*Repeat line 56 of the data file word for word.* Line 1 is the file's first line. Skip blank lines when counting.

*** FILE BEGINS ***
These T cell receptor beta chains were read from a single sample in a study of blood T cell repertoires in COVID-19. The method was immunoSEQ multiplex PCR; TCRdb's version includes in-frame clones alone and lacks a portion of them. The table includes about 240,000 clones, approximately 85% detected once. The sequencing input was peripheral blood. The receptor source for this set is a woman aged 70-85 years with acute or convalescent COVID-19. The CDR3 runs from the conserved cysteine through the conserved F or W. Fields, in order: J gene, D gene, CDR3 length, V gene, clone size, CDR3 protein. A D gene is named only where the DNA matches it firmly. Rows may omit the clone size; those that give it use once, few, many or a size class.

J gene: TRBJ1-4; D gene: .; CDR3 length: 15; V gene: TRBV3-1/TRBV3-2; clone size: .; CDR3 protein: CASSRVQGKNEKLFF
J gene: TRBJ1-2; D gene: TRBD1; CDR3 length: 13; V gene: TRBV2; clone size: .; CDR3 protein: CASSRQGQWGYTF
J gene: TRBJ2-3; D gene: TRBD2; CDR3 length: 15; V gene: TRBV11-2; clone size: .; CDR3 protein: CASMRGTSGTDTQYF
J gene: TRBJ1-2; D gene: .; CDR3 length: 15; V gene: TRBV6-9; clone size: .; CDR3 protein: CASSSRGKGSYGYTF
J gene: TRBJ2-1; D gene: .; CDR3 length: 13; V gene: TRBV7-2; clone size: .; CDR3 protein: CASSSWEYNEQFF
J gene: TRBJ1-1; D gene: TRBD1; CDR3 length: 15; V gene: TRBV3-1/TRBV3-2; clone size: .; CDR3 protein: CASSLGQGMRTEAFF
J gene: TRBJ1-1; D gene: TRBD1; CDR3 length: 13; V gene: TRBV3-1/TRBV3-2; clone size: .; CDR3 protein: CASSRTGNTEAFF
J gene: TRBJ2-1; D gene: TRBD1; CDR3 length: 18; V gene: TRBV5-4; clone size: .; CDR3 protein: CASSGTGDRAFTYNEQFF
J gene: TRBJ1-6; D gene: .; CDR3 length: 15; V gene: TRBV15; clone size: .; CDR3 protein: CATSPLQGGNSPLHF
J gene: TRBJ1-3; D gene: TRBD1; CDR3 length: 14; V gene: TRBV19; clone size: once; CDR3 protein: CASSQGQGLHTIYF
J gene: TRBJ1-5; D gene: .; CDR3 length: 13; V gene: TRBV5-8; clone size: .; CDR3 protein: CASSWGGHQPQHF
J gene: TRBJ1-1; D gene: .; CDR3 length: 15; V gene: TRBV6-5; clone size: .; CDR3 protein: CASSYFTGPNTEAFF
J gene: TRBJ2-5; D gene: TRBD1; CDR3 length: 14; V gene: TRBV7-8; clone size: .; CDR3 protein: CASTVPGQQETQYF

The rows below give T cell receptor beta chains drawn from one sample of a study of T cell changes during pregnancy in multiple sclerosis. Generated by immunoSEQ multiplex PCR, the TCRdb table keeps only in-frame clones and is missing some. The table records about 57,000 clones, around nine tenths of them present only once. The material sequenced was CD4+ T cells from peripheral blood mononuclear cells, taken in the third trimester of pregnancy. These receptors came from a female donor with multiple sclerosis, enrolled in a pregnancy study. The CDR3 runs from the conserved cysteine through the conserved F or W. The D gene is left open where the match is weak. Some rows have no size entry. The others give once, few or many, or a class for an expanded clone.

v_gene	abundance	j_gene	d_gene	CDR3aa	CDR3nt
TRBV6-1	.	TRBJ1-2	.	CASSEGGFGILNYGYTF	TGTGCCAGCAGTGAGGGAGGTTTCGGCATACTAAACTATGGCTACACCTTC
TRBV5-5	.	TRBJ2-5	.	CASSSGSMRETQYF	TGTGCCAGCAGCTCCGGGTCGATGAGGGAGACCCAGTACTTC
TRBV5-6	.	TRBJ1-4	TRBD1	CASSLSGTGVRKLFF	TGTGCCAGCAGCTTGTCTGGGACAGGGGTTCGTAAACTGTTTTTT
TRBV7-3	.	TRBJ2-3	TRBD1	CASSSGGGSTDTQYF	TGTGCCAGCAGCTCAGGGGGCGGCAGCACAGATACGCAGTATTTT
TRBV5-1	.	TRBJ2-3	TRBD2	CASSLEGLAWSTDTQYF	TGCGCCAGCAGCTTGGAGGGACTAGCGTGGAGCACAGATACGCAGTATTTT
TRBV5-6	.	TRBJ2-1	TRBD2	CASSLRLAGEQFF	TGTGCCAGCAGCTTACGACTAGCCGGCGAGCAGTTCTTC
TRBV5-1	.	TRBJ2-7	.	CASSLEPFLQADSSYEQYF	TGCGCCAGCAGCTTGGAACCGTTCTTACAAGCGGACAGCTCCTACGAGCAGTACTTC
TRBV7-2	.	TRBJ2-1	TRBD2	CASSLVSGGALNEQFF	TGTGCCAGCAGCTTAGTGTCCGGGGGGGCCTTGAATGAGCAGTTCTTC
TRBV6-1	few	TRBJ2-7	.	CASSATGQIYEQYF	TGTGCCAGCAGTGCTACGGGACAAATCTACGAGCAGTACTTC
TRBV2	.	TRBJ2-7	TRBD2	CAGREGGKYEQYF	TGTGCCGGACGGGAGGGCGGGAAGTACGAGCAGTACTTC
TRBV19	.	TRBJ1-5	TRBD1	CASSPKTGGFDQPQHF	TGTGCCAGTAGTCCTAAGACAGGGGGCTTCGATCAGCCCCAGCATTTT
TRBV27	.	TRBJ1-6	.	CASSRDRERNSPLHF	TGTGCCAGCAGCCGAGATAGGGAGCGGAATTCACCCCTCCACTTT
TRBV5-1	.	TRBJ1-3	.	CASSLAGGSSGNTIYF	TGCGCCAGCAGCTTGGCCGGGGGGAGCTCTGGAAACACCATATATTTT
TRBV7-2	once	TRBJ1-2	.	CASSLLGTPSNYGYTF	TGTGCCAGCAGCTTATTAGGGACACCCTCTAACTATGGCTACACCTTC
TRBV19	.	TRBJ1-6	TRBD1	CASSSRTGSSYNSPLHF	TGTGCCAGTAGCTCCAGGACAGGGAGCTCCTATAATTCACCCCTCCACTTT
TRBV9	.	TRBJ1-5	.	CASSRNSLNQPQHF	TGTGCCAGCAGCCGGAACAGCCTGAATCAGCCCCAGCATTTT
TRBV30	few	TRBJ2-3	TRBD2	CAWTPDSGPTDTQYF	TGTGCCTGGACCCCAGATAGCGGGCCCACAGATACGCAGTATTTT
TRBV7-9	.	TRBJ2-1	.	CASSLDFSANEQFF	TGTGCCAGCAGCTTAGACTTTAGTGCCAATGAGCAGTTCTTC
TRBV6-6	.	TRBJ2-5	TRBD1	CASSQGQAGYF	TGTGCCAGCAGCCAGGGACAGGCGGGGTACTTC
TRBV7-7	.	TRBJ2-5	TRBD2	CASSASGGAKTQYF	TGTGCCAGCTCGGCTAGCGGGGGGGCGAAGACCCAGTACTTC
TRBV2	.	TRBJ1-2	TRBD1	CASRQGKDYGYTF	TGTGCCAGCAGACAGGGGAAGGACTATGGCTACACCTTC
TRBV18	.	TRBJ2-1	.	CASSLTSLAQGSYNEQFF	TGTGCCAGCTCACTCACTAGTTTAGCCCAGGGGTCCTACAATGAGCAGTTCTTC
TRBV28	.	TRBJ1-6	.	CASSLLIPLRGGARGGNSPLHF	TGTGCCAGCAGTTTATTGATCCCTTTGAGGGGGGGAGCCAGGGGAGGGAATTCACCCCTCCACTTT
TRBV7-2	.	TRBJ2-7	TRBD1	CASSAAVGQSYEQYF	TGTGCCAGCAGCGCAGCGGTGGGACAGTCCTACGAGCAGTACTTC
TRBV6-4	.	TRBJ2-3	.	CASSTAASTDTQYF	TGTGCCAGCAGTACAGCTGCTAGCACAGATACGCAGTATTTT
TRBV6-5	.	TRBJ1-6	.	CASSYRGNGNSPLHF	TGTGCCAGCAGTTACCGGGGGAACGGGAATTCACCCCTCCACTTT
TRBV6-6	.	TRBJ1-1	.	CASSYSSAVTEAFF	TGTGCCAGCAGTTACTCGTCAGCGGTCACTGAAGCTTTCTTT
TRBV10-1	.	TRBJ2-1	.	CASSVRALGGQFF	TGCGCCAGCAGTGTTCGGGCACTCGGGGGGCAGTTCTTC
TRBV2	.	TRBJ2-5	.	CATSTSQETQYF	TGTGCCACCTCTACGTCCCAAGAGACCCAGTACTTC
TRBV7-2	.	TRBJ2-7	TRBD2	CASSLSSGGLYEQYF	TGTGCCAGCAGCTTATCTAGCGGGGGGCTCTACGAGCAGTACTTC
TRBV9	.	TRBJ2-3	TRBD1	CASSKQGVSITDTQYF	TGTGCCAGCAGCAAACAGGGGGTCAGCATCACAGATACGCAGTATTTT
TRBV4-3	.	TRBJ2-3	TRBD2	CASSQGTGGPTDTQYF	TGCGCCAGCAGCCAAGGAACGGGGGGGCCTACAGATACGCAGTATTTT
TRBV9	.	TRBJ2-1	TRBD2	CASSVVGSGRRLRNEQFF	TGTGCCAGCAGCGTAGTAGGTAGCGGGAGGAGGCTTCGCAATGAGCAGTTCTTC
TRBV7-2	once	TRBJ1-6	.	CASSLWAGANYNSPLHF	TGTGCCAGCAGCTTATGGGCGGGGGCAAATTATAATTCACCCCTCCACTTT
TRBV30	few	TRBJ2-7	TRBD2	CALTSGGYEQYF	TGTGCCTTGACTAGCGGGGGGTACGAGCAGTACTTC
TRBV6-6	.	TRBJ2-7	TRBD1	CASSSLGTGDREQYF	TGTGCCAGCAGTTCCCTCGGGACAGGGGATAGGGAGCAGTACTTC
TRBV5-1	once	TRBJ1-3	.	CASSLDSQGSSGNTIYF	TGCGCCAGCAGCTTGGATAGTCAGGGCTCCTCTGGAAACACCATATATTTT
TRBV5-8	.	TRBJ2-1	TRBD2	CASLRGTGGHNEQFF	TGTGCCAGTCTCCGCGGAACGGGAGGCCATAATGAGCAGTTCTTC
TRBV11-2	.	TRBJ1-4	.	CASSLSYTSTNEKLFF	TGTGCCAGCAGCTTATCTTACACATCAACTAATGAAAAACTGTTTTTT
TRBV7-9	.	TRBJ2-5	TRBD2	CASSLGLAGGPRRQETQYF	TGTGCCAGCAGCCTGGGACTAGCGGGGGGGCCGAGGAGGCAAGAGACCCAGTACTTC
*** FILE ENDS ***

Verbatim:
TRBV7-9	.	TRBJ2-5	TRBD2	CASSLGLAGGPRRQETQYF	TGTGCCAGCAGCCTGGGACTAGCGGGGGGGCCGAGGAGGCAAGAGACCCAGTACTTC